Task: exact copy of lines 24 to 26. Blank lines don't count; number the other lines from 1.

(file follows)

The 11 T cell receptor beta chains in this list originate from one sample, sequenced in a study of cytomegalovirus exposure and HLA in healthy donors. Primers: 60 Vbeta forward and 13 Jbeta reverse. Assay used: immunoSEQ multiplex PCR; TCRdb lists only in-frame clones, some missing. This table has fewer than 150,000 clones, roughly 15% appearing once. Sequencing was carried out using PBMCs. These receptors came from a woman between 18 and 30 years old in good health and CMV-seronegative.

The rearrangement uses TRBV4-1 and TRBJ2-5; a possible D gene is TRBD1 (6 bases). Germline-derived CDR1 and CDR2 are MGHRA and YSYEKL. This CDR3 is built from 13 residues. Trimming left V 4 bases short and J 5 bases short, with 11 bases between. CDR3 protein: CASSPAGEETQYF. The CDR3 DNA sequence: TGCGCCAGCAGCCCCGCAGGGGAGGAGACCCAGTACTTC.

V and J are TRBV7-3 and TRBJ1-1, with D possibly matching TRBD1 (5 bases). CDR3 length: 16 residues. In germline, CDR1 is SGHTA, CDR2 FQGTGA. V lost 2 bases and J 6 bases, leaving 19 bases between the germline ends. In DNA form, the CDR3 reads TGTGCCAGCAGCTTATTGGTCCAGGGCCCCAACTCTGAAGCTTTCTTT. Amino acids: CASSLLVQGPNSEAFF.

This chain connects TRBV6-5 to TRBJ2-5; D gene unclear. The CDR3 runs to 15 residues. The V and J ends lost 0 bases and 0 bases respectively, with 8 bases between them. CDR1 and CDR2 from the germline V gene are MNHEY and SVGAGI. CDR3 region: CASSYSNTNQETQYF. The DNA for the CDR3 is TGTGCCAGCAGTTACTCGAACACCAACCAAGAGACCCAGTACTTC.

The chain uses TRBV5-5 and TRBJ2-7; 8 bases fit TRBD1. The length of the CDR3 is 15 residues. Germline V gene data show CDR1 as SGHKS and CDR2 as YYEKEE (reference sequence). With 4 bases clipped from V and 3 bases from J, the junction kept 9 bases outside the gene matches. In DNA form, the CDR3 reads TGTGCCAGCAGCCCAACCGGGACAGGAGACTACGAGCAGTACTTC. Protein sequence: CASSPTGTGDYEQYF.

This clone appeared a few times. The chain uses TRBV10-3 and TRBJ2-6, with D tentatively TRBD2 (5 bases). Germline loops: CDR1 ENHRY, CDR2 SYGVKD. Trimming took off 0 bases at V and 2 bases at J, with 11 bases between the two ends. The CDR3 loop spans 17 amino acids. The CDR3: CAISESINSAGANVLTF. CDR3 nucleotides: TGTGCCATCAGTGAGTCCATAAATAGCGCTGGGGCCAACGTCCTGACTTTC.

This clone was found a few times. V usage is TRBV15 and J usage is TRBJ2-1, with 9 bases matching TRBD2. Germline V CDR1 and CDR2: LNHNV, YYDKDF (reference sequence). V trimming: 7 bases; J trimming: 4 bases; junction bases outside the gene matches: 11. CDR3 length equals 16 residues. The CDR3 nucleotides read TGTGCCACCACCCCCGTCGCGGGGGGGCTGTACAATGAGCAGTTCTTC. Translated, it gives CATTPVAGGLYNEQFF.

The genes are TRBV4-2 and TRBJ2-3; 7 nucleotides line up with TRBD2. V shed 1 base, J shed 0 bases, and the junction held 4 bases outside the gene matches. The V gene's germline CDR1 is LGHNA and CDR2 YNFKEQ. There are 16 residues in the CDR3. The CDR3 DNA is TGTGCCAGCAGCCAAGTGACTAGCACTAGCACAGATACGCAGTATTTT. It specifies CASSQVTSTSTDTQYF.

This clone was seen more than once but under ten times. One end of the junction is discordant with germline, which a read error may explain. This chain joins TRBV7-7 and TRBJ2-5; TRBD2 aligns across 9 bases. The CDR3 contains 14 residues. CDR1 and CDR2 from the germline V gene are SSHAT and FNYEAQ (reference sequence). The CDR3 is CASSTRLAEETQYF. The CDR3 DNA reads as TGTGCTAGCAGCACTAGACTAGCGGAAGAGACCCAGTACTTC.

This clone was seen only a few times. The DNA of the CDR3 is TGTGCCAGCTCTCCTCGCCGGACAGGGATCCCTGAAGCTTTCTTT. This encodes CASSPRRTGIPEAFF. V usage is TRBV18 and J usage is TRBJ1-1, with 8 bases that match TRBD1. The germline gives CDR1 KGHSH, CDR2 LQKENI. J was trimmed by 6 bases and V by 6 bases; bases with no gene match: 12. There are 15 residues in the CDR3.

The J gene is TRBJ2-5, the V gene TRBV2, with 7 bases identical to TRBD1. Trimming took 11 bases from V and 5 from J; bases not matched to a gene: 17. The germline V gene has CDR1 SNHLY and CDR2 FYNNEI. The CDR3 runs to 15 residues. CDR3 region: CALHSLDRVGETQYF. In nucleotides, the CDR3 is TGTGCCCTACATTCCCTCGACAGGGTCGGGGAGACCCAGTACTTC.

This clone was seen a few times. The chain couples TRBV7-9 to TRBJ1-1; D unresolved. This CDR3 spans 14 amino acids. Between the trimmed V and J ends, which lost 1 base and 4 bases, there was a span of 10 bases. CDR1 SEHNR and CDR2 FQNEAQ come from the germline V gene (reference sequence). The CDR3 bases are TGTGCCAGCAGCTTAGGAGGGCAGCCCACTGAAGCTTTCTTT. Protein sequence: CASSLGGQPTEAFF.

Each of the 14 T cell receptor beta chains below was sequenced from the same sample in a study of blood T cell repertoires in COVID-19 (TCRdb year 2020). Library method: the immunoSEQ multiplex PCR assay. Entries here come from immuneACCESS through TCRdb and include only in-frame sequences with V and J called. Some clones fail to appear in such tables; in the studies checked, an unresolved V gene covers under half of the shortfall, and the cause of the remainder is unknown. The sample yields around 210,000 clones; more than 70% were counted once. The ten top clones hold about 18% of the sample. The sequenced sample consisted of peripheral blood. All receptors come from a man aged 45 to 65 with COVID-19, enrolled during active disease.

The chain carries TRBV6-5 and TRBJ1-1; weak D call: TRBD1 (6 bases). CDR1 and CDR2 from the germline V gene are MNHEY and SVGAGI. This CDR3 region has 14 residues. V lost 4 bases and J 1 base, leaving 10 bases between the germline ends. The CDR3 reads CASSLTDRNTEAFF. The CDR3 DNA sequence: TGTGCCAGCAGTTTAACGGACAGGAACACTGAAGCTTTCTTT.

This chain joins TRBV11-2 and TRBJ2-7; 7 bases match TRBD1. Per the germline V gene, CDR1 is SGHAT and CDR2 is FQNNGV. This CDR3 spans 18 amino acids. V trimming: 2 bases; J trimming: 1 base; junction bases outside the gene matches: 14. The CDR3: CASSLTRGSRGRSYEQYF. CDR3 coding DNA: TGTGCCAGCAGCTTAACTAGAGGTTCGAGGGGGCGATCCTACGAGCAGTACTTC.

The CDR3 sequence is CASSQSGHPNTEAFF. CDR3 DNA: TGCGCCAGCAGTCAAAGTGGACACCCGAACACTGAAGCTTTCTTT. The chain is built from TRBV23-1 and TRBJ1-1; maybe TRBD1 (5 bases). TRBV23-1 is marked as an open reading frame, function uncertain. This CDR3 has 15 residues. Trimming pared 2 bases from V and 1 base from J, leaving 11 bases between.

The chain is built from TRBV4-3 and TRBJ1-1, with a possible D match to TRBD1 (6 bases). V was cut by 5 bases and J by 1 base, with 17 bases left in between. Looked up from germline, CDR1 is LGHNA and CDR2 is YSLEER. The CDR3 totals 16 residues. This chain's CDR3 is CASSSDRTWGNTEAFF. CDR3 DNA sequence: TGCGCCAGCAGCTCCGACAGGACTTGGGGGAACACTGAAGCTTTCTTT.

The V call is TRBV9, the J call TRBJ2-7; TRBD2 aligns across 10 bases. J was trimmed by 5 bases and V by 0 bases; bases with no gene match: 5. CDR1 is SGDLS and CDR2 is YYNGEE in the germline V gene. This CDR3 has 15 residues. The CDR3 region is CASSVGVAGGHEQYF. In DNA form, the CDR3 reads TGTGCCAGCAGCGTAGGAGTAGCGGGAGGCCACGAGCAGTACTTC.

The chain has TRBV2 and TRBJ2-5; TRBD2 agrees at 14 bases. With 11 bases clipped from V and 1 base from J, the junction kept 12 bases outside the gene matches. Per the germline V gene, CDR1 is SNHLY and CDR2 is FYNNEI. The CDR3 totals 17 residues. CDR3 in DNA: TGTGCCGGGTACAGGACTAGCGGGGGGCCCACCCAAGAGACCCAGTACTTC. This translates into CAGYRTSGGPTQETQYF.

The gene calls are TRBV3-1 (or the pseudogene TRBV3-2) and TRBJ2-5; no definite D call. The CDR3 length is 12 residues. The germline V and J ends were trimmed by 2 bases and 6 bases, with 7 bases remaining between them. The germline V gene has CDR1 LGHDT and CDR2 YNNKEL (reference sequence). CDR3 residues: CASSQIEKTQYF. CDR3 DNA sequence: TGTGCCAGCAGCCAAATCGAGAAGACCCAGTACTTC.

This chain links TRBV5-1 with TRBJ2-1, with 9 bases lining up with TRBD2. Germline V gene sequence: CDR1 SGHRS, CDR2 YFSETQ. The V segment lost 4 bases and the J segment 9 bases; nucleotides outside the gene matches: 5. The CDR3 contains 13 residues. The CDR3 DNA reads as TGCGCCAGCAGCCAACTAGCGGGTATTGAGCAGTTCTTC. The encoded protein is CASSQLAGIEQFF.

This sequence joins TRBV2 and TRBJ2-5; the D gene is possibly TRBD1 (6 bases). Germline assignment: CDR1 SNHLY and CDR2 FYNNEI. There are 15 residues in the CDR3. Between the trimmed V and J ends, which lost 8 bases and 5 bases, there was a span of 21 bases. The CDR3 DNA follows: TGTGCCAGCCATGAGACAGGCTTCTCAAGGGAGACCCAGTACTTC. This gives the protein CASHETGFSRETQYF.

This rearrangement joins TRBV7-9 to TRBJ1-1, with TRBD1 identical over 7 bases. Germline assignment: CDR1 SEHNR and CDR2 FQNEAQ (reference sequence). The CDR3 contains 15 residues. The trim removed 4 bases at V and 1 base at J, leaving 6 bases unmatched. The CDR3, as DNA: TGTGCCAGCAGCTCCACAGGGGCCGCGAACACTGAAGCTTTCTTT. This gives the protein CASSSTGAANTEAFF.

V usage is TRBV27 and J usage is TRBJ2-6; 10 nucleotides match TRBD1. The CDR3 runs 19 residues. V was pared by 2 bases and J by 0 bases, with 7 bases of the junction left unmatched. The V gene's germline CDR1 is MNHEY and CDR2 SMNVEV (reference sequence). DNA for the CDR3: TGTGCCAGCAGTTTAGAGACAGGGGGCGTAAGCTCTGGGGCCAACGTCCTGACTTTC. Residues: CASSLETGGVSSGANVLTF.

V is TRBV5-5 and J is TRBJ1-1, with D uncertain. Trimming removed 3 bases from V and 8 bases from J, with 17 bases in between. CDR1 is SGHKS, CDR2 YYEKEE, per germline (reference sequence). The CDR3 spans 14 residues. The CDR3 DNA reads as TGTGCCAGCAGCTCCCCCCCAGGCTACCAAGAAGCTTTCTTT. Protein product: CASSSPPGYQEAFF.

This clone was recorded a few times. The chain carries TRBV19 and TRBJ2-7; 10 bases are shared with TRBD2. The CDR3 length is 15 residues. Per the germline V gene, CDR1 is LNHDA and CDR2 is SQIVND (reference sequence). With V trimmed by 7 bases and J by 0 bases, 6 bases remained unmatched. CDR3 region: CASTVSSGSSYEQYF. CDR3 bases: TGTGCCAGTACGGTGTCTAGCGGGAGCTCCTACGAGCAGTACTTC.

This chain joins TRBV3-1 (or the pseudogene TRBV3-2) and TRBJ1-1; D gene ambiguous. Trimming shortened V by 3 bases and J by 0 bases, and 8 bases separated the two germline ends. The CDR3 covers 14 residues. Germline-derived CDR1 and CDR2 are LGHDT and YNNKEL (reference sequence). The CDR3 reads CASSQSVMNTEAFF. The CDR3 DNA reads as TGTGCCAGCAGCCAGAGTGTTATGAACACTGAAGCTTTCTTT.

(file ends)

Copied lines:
V usage is TRBV27 and J usage is TRBJ2-6; 10 nucleotides match TRBD1. The CDR3 runs 19 residues. V was pared by 2 bases and J by 0 bases, with 7 bases of the junction left unmatched. The V gene's germline CDR1 is MNHEY and CDR2 SMNVEV (reference sequence). DNA for the CDR3: TGTGCCAGCAGTTTAGAGACAGGGGGCGTAAGCTCTGGGGCCAACGTCCTGACTTTC. Residues: CASSLETGGVSSGANVLTF.

V is TRBV5-5 and J is TRBJ1-1, with D uncertain. Trimming removed 3 bases from V and 8 bases from J, with 17 bases in between. CDR1 is SGHKS, CDR2 YYEKEE, per germline (reference sequence). The CDR3 spans 14 residues. The CDR3 DNA reads as TGTGCCAGCAGCTCCCCCCCAGGCTACCAAGAAGCTTTCTTT. Protein product: CASSSPPGYQEAFF.

This clone was recorded a few times. The chain carries TRBV19 and TRBJ2-7; 10 bases are shared with TRBD2. The CDR3 length is 15 residues. Per the germline V gene, CDR1 is LNHDA and CDR2 is SQIVND (reference sequence). With V trimmed by 7 bases and J by 0 bases, 6 bases remained unmatched. CDR3 region: CASTVSSGSSYEQYF. CDR3 bases: TGTGCCAGTACGGTGTCTAGCGGGAGCTCCTACGAGCAGTACTTC.